These important milestones should be covered as such by health equity reporters. Viewing racism as a public health and systemic issue impacting our collective health rather than personal actions that need to be addressed on a case-by-case basis is a notable shift.
Photo by Dr. Matthias Ripp via Flickr
I have reported extensively on the COVID-19 pandemic with many of my stories highlighting health care disparities. I quickly noticed the intersection with environmental issues and climate change. Before long, I could barely write about one topic without writing about the other they were so intertwined.
When President Biden created the Department of Health and Human Services Office of Climate Change and Health Equity (OCCHE) last summer, I realized I hadn’t made some brilliant discovery, I was simply catching up to what the public health and environmental thought leaders had known for some time. It’s hard to overstate the interconnections between climate change and health equity. The root causes and upstream drivers for both are often the same.
This is an opportune time for journalists who aren’t already doing so to begin reporting on climate change as a health equity issue.
When it comes to health inequities or preventable differences in health outcomes, climate change is one of the biggest public health threats today. The consequences of this global phenomenon impacts places, people and communities at the local level with low-wealth communities and communities of color caring a substantially higher burden.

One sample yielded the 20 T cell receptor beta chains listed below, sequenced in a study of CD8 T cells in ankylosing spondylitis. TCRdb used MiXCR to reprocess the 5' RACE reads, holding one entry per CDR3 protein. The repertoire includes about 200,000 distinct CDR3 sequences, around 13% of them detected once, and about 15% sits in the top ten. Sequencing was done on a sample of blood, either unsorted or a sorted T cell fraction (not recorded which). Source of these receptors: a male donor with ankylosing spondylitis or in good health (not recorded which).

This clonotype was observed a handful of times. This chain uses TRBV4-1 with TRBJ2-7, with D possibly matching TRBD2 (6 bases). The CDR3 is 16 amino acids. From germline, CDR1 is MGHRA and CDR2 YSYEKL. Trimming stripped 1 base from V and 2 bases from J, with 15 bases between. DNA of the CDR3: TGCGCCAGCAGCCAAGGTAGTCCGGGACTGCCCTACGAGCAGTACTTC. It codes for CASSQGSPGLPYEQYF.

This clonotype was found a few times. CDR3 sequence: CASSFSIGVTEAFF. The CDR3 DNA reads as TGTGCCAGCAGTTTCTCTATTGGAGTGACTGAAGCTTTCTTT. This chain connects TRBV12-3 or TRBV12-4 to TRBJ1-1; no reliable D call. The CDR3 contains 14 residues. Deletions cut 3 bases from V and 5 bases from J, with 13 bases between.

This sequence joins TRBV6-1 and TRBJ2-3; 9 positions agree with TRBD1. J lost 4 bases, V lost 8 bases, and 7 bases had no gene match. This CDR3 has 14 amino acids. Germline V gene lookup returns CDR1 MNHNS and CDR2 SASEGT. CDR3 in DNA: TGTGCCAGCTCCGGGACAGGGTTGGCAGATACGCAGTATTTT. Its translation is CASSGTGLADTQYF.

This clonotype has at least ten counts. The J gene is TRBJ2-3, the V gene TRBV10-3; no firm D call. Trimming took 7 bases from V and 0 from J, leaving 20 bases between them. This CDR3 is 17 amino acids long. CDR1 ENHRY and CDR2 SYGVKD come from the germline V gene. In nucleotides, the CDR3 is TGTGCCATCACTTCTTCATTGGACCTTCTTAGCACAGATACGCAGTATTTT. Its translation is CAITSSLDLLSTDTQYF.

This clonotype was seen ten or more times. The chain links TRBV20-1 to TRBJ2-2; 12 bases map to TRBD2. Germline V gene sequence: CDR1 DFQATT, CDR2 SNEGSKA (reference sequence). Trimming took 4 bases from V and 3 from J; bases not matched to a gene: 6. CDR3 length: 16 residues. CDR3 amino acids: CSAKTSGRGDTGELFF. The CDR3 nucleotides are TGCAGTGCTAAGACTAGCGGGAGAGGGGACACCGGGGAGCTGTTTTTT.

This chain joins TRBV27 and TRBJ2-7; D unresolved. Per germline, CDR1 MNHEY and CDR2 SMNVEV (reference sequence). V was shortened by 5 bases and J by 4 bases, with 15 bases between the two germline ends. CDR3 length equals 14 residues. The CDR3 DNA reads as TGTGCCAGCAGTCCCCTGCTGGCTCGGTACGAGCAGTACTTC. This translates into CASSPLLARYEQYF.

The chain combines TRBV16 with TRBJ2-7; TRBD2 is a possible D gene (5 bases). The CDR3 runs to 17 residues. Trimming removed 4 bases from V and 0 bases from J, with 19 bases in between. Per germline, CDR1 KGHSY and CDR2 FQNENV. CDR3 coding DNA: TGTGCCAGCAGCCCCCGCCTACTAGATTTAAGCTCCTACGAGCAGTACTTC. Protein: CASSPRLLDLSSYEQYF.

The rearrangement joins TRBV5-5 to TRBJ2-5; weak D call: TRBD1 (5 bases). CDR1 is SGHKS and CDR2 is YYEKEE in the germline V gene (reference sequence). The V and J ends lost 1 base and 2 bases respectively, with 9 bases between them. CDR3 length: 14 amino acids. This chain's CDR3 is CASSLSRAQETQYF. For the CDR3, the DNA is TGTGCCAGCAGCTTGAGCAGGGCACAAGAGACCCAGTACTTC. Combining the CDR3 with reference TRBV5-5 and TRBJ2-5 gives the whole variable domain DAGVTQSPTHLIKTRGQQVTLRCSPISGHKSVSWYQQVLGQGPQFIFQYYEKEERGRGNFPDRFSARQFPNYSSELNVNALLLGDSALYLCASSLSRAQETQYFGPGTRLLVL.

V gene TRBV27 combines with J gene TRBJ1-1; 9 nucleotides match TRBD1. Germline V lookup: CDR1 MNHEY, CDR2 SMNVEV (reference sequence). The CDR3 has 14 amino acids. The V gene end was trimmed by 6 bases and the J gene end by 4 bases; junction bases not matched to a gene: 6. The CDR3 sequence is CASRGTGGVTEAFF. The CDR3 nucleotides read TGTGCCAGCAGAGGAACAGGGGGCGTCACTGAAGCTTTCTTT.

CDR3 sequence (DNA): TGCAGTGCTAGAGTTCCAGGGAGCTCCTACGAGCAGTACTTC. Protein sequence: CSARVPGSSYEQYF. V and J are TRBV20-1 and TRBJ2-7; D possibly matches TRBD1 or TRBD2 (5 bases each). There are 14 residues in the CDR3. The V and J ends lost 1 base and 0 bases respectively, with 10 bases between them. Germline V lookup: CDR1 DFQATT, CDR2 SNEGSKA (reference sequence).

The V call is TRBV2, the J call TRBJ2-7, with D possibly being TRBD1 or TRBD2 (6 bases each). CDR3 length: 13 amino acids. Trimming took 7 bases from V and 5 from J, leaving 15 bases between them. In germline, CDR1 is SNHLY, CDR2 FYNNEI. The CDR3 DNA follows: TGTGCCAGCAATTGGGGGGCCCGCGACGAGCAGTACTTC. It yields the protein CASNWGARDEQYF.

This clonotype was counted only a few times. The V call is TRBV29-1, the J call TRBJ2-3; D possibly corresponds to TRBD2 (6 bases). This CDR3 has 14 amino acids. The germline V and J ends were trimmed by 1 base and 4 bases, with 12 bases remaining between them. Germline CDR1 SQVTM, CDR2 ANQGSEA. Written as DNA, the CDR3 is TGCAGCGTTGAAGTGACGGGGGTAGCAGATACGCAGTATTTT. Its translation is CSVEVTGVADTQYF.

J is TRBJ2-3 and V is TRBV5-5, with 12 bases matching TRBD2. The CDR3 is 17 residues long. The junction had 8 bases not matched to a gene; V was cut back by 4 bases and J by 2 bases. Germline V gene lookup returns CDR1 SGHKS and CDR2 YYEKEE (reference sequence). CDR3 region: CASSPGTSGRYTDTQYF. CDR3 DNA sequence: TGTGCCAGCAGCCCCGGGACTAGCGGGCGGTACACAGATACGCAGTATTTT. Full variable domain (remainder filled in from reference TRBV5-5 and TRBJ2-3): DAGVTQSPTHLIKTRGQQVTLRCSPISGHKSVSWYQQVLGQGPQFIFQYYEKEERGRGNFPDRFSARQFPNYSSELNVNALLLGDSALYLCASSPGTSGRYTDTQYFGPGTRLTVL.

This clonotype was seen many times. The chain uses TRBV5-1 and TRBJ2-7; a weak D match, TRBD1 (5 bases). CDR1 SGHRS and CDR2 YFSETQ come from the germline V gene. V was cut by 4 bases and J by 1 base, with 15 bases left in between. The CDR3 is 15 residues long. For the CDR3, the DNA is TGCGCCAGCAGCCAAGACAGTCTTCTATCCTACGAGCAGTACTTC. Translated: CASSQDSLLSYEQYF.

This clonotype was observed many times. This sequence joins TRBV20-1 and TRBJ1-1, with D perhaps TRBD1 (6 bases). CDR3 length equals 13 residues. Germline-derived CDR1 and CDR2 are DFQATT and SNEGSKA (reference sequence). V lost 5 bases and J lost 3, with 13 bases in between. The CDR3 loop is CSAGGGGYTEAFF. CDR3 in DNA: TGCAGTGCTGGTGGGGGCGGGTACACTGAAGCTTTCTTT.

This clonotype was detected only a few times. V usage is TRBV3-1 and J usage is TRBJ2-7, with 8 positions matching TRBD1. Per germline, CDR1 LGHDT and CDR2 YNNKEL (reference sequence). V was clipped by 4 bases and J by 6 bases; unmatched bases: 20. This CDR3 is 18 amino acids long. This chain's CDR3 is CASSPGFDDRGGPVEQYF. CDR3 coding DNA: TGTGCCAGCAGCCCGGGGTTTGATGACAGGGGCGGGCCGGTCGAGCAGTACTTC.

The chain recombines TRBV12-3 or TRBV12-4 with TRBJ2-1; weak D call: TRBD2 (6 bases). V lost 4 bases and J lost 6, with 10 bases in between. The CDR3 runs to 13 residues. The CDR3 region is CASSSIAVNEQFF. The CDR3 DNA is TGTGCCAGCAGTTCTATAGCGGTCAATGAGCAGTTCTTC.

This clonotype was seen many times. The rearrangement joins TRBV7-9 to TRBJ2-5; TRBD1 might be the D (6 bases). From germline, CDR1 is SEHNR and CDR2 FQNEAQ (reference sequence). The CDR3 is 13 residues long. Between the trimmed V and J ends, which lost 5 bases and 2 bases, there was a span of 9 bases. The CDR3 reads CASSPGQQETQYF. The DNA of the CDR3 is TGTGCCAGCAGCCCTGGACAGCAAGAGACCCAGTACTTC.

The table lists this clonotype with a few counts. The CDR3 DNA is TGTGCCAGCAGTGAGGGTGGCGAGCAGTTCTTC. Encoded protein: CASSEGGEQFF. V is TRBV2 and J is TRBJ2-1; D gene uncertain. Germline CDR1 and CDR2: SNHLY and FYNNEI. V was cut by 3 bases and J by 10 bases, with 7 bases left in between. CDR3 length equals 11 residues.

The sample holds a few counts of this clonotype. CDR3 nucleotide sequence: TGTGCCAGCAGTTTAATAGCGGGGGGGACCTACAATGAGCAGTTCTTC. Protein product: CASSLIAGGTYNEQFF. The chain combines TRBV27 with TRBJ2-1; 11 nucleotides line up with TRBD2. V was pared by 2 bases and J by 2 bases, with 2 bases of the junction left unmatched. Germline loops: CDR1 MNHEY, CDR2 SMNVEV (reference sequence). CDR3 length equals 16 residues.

The new climate change tip sheet includes research and studies to help journalists better understand the connection between health equity and climate change, resources, experts, organizations, suggested story ideas such as the impact on particular communities, as well as relevant terms and definitions.
Photo by IRRI Photos via Flickr
Social determinants are well-known factors in individual health outcomes, but the coronavirus pandemic appears to have created urgency in the White House and Congress to highlight and address health equity.
Shortly after being sworn in, President Joe Biden announced a new presidential-appointed position, the Special Presidential Envoy for Climate, and a National Climate Task Force. In one of his first executive orders, Tackling the Climate Crisis at Home and Abroad, Biden said he would elevate climate change and underscore the administration’s commitment to address it. Continue reading
Courtesy of Jallicia Jolly
When Jallicia Jolly gave birth to her first child, Rose, in February, she experienced some of the disparities in care she studies and writes about in her academic life.
Her essay published in USA Today, “I survived childbirth during three pandemics – COVID, racism, Black maternal health crisis,” places her own mistreatment at the hands of an anesthesiologist in the context of maternal health care across the country. “In looking back at my own experience giving birth to my healthy daughter, I am reminded of the stories of Black women who have received substandard care in health care systems and whose needs are deprioritized — and didn’t live to tell their own stories,” she writes. Continue reading